Ramadan has been celebrated by Muslims worldwide this year from April 24 (or 25 according to the first appearance of the crescent moon in each country) until May 24. During this time, they fast for more than 16 hours daily, then break their fast at sunset. However, the symbolic significance of Ramadan surpasses food and fasting. This holy month is an opportunity for Muslims to be generous to the poor, focus on forgiveness, to love one another, and to strive for spiritual purification.

This year, due to the COVID-19 pandemic, Muslims didn’t celebrate Ramadan with visits to each other in their traditional manner. However, most Muslims are celebrating one of the most important traditions, Eid-el-Fitr (pronounced eed uh?l-fee-truh). This joyful celebration marks the end of Ramadan’s holy month. Preparation for this celebration takes place during the last days of Ramadan.

In Tunisia, preparation for the Eid is noticeable across the country. Shopping for the Eid takes almost two weeks, clothing shops stay open late, and after the daily fast-breaking, people come to buy new clothes, especially for the kids. Even the poorest save money to buy new clothes, to make their kids happy.

However, three days before the Eid, people get busy with another significant event: preparation of the pastries. Traditional pastries are one of the fundamental elements of Eid-el-Fitr.

Some choose to buy pastries from pastry shops while others (especially older women and grandmothers) prefer preparing them at home. Pastry preparation is a tradition that mothers pass on to younger female family members. Each mother passes her recipes and tips on making the traditional pastries (Baklawa, Kaak Warka, Ghraiba, Mlabes, Makroud) while singing and listening to traditional Tunisian music. Men and boys participate in the process by taking the family’s uncooked pastry plate to the neighborhood bakery, where they bake in the big oven. The aroma of fresh-baked pastry fills the neighborhoods.

Tunisians don’t neglect the spiritual aspect of Ramadan, and as we are approaching the Eid, many of them (mostly men since women are busy preparing pastries) go to mosques, pray for a very long time, and read the Koran (the holy book for Muslims). Kids from conservative religious families accompany their fathers and pray with them.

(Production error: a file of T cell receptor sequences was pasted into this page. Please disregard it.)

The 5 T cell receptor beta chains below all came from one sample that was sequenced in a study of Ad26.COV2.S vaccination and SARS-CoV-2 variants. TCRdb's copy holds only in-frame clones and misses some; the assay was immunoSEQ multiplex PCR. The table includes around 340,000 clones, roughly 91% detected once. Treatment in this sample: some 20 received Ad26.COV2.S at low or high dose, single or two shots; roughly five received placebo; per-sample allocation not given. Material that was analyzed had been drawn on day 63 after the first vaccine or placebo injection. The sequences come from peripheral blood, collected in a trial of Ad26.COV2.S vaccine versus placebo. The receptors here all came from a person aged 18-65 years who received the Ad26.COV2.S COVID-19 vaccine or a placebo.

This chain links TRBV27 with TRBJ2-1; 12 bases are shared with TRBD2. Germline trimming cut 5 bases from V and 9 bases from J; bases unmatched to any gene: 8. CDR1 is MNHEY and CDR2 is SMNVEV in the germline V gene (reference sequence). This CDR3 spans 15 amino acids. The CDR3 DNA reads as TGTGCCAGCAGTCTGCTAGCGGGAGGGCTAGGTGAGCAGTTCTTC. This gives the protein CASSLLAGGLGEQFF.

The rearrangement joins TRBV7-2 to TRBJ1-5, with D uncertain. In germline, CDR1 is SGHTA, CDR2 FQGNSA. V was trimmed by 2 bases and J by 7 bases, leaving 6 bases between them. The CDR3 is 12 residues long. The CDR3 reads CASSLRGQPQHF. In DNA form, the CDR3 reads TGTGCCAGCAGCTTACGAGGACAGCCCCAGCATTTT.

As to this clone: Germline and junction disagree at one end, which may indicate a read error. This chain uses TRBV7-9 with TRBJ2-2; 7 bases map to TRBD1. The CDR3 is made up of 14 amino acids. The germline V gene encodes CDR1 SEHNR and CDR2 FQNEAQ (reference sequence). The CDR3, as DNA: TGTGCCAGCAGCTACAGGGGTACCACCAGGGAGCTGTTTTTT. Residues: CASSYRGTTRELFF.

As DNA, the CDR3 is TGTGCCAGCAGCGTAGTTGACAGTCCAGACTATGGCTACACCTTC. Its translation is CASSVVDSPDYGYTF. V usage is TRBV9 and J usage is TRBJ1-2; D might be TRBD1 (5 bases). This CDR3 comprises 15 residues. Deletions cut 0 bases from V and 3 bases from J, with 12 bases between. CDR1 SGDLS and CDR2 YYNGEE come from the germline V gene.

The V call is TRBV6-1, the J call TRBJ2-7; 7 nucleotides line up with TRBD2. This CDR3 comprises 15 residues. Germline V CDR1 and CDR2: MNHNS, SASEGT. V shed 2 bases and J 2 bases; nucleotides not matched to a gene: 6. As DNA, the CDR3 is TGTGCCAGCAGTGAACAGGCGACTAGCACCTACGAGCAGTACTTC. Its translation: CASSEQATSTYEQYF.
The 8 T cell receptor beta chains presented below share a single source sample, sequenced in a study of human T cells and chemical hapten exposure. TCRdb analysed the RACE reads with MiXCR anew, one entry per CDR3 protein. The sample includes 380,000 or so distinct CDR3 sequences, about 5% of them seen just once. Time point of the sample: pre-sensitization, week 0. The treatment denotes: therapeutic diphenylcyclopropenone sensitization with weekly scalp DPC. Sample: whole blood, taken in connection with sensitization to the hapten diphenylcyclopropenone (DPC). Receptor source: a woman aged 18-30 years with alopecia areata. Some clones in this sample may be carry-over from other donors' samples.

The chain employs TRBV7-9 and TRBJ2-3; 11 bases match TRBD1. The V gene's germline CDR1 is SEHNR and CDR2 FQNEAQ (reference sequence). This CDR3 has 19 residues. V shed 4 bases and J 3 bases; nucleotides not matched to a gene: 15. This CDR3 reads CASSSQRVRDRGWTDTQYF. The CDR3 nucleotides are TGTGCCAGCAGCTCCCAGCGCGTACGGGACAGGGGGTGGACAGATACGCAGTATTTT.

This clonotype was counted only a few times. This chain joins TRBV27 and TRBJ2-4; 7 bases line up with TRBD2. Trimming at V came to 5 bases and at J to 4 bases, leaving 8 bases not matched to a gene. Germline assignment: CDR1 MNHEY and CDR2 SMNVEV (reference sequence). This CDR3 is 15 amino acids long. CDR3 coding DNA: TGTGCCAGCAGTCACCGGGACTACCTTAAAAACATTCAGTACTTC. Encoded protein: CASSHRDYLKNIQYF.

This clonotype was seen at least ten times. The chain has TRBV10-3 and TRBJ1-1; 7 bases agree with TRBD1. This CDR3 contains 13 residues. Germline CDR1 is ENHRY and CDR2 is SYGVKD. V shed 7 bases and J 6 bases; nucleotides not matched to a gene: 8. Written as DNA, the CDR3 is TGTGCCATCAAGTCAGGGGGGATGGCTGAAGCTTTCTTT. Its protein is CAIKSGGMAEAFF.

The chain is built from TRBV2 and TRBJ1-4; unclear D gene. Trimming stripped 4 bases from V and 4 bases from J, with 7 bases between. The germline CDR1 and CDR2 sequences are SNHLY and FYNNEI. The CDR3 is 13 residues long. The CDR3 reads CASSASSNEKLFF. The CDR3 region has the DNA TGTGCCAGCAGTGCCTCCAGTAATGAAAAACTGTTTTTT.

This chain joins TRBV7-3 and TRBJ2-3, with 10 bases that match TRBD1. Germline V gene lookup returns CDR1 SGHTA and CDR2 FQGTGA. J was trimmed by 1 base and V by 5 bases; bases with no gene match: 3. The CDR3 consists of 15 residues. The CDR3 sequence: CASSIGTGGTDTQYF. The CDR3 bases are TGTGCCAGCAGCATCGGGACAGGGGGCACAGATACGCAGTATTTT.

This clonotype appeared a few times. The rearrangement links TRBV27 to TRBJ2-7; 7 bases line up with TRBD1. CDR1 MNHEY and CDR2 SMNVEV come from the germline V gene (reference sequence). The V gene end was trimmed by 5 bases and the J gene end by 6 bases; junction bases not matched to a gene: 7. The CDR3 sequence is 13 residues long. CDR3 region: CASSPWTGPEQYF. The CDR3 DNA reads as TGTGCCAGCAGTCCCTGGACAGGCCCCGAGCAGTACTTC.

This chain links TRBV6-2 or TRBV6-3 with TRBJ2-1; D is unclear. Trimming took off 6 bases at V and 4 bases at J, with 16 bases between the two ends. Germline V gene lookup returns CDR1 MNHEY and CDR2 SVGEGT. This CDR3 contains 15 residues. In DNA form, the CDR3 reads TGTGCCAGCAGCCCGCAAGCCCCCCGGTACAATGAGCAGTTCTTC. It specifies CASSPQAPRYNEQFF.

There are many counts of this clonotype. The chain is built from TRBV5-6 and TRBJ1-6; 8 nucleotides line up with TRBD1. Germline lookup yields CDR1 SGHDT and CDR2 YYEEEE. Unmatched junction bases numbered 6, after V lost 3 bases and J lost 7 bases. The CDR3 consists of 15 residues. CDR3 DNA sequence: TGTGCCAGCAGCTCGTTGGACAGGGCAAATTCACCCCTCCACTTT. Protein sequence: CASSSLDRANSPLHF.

Tunisian television channels air religious, traditional songs while waiting for the Mufti (who works for the ministry of religious affairs) to announce the official Eid day. The Eid announcement is very important for Tunisians since the Eid represents the joy of celebrating the end of Ramadan with our loved ones, and, after the announcement, people begin to congratulate and wish each other a blissful Eid.

Men go to coffee shops, as soon as they finish their fast-breaking; they hurry there to reunite with their friends and play cards.

The day preceding the Eid is the busiest day ever. Most women spend the night giving a bath to their kids and preparing them for the Eid. Every traditional public shower is full (women prefer these showers because they clean the skin and hair better).

Hair salons are also full because everyone wants to look their best on Eid’s day. Hence, you find people (especially women) waiting in the shops for hours to get their hair done while communing with their friends; many stay all night.

On Eid mornings, kids are usually the first to rise. They wake their parents and ask when they can put on their new clothes and show them to their friends. The mothers prepare breakfast, consisting of pastries, coffee, and milk; kids finish breakfast quickly, still urging their parents to go out.

After breakfast, parents dress their kids and prepare to visit relatives. The family gathers at the grandparents’ home to celebrate Eid-el-Fitr. Kids love this gathering because they are given el mahba, gifts of money from adults, for the Eid. Kids usually buy toys with their money. Their parents take them to theme parks and take souvenir pictures on horses and camels, two animals of great importance in Tunisia.

For lunch, people usually cook Mouloukhiya (a green plant usually served as a sauce), believed to give them good fortune and a prosperous year. Fiances meet for El Mousem, a tradition where women receive gifts from their partners.

Traditionally, the Eid day is celebrated in Tunisia with people visiting each other, exchanging pastries, and spoiling kids. As is the Muslim culture, many people give the zakat (money or gifts), to ones in need according to Islamic laws.

However, this year due to the COVID-19 pandemic, the Tunisian state prohibited people from visiting each other. It might be an unusual Eid, but Muslims will celebrate it differently while still sticking to traditions and to what matters most: the Eid spirit full of tolerance, love, and empathy. Eid Mubarak (blessed Eid) to the Muslim community all over the world!

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Tharwa Boulifi is an iGeneration Youth reporter living in Tunis, Tunisia. Read more stories at igenerationyouth.com.

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